Sharpen up those pitches — there’s over a billion dollars worth of newly minted VC funding flowing in the Valley now.
Two of the more respected venture capital firms, Sequoia Capital (arguably top dog in the valley, having invested in Google, Apple and many others) and Battery Ventures, each have disclosed new funds through regulatory filings, with Sequoia raising its largest fund ever.Sequoia has raised $929.5 million for its latest “growth” fund, designated for investments into companies that are more mature than your typical Silicon Valley start-up. The Menlo Park-based company, founded in 1972, has also recently been hiring investment professionals outside of just private investments.
While the firm has been quiet on specifics, the firm confirmed to VentureBeat yesterday that three professionals with background in public investing have been hired (our earlier mention of this here). The firm says it makes sense to say, know what a public web analytics company like Omiture is up to; Sequoia can better decide what sort of analytics start-ups to invest in. This might be the start of a “cross over” strategy, where Sequoia begins a more aggressive strategy of making investments in public companies. But the partner we talked with on background wouldn’t comment specifically on that, and he said the firm doesn’t intend to divert focus from private company investing, so there’s apparently a limit to the “Blackstone-of-Venture- Capital” vision creep speculated about recently.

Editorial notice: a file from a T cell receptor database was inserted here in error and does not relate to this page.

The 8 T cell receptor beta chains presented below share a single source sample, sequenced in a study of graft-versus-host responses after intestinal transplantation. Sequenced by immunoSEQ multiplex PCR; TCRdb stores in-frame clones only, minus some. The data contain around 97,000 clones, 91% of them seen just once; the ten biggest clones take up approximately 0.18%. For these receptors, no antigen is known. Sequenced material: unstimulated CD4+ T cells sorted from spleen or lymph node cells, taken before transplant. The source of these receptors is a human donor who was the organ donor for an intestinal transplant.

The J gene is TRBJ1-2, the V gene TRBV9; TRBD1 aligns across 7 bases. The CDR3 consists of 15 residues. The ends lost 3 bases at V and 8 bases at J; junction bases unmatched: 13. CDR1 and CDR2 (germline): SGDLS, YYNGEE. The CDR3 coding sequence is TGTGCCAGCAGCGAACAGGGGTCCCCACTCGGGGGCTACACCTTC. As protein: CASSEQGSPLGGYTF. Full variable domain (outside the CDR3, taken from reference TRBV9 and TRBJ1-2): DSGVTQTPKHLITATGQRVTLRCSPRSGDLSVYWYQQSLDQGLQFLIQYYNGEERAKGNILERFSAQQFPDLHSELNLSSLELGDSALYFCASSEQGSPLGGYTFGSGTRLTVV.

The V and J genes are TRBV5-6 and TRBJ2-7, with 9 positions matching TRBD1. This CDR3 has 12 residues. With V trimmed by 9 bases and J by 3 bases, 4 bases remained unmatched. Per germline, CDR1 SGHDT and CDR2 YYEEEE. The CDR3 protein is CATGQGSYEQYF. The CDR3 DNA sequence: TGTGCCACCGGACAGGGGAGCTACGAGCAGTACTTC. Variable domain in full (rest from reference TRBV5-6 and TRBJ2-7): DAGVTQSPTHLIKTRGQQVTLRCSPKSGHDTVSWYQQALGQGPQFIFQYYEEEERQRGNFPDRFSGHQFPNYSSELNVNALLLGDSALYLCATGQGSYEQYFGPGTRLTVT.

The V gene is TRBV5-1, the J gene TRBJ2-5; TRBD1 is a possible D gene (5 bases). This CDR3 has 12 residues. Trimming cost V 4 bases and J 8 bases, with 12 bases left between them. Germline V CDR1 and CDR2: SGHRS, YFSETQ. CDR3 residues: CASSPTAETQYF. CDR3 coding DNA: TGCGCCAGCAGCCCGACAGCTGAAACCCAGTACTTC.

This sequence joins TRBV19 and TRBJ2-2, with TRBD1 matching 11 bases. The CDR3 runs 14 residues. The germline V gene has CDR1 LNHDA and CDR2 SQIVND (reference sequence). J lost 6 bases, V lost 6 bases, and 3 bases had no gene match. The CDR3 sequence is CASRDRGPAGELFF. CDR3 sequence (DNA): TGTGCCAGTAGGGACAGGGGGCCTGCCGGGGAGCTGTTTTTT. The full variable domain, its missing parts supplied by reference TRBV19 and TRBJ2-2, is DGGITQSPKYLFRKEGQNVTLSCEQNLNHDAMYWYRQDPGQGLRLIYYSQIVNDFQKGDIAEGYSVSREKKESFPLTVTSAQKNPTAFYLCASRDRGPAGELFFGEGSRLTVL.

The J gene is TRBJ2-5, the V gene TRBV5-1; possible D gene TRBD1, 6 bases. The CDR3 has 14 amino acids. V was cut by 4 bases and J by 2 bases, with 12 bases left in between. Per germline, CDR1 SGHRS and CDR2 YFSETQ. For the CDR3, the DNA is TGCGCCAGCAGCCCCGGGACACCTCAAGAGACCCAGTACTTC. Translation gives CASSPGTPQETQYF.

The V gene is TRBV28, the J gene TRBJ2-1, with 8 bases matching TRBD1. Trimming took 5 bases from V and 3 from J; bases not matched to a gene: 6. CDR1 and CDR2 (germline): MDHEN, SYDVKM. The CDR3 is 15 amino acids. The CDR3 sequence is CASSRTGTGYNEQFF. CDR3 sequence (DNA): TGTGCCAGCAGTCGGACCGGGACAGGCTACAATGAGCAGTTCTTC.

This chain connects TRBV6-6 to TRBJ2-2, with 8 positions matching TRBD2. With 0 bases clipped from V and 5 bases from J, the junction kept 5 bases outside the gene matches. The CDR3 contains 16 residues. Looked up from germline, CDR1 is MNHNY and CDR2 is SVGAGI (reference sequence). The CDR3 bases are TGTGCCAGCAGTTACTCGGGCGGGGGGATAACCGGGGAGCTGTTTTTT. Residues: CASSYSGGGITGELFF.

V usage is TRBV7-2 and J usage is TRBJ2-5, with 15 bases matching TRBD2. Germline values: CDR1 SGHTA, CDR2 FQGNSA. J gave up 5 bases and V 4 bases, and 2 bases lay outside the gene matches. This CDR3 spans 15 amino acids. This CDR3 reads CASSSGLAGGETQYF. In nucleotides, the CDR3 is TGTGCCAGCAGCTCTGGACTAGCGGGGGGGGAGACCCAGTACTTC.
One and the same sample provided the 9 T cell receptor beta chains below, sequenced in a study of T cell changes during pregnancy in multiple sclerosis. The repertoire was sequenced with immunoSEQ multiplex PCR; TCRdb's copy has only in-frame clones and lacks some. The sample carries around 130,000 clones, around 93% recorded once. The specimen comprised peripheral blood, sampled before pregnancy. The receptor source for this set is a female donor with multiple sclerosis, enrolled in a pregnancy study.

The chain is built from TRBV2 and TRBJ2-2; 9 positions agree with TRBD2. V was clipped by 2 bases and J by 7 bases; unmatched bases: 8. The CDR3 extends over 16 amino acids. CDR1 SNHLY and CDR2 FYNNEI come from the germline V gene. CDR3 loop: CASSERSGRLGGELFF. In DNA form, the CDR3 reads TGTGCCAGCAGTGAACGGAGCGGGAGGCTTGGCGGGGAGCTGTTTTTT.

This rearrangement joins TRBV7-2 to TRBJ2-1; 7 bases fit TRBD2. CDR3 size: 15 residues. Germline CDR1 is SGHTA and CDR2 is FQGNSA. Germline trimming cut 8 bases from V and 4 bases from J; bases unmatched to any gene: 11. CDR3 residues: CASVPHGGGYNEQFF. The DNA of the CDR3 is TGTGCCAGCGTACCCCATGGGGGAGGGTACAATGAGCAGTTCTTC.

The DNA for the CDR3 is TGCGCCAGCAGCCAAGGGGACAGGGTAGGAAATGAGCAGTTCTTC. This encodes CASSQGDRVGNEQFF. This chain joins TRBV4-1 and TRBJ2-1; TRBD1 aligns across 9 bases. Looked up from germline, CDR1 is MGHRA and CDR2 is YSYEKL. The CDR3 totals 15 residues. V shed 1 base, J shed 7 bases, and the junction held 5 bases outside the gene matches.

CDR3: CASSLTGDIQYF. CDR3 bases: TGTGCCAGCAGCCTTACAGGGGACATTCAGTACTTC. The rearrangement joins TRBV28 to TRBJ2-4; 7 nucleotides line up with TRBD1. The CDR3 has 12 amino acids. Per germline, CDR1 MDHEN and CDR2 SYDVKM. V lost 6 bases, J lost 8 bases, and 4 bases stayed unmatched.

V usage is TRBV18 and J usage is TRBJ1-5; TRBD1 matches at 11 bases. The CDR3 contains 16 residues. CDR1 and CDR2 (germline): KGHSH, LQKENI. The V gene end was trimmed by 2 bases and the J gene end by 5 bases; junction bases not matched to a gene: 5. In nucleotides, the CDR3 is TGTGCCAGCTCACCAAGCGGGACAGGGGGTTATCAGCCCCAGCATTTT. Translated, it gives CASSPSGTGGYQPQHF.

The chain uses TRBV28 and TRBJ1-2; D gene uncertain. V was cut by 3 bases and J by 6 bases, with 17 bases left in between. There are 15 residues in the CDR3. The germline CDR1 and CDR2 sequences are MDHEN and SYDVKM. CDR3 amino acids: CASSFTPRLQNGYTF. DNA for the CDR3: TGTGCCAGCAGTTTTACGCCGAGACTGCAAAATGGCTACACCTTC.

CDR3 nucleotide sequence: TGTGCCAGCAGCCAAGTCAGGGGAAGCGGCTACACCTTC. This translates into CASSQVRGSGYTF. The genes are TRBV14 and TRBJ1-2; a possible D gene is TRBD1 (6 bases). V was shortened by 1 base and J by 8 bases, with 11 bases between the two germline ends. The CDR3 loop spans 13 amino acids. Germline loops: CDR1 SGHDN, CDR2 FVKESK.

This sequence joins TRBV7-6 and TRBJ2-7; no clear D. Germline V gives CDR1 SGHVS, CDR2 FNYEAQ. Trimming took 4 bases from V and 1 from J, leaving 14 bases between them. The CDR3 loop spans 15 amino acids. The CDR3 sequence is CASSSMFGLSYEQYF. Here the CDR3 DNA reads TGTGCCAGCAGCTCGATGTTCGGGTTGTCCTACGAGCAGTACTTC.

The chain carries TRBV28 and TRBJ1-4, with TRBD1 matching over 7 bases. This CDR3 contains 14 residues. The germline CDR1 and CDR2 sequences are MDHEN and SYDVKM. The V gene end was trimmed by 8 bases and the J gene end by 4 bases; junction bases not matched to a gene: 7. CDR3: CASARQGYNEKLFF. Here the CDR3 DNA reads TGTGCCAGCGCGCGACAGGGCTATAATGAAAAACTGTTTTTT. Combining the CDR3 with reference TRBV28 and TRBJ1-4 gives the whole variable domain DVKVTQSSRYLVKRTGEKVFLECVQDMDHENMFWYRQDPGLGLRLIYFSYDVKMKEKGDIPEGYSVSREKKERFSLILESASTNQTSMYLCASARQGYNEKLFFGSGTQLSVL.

Sequoia, currently comprised of 88 investors, has had a historic record of picking winners, including investments in Apple in 1978, Google in 1999, and YouTube in 2005. Last week, the company also closed a newly formed $725 million growth fund that will invest in private and public companies in India.
Battery Ventures also closed a $250 million fund, meant to act as a supplement to its $750 million main growth fund. Battery, founded in 1983 and based in Waltham, Mass., currently has 64 investors. The company has invested in companies such as Akamai Technologies, MetroPCS, and Nextel, as well as making targeted acquisitions of technology platform companies such as HighJump. The fund also managed to gain a bit of notoriety after, in 2004, it passed on investing in a small, nascent social networking company called Facebook.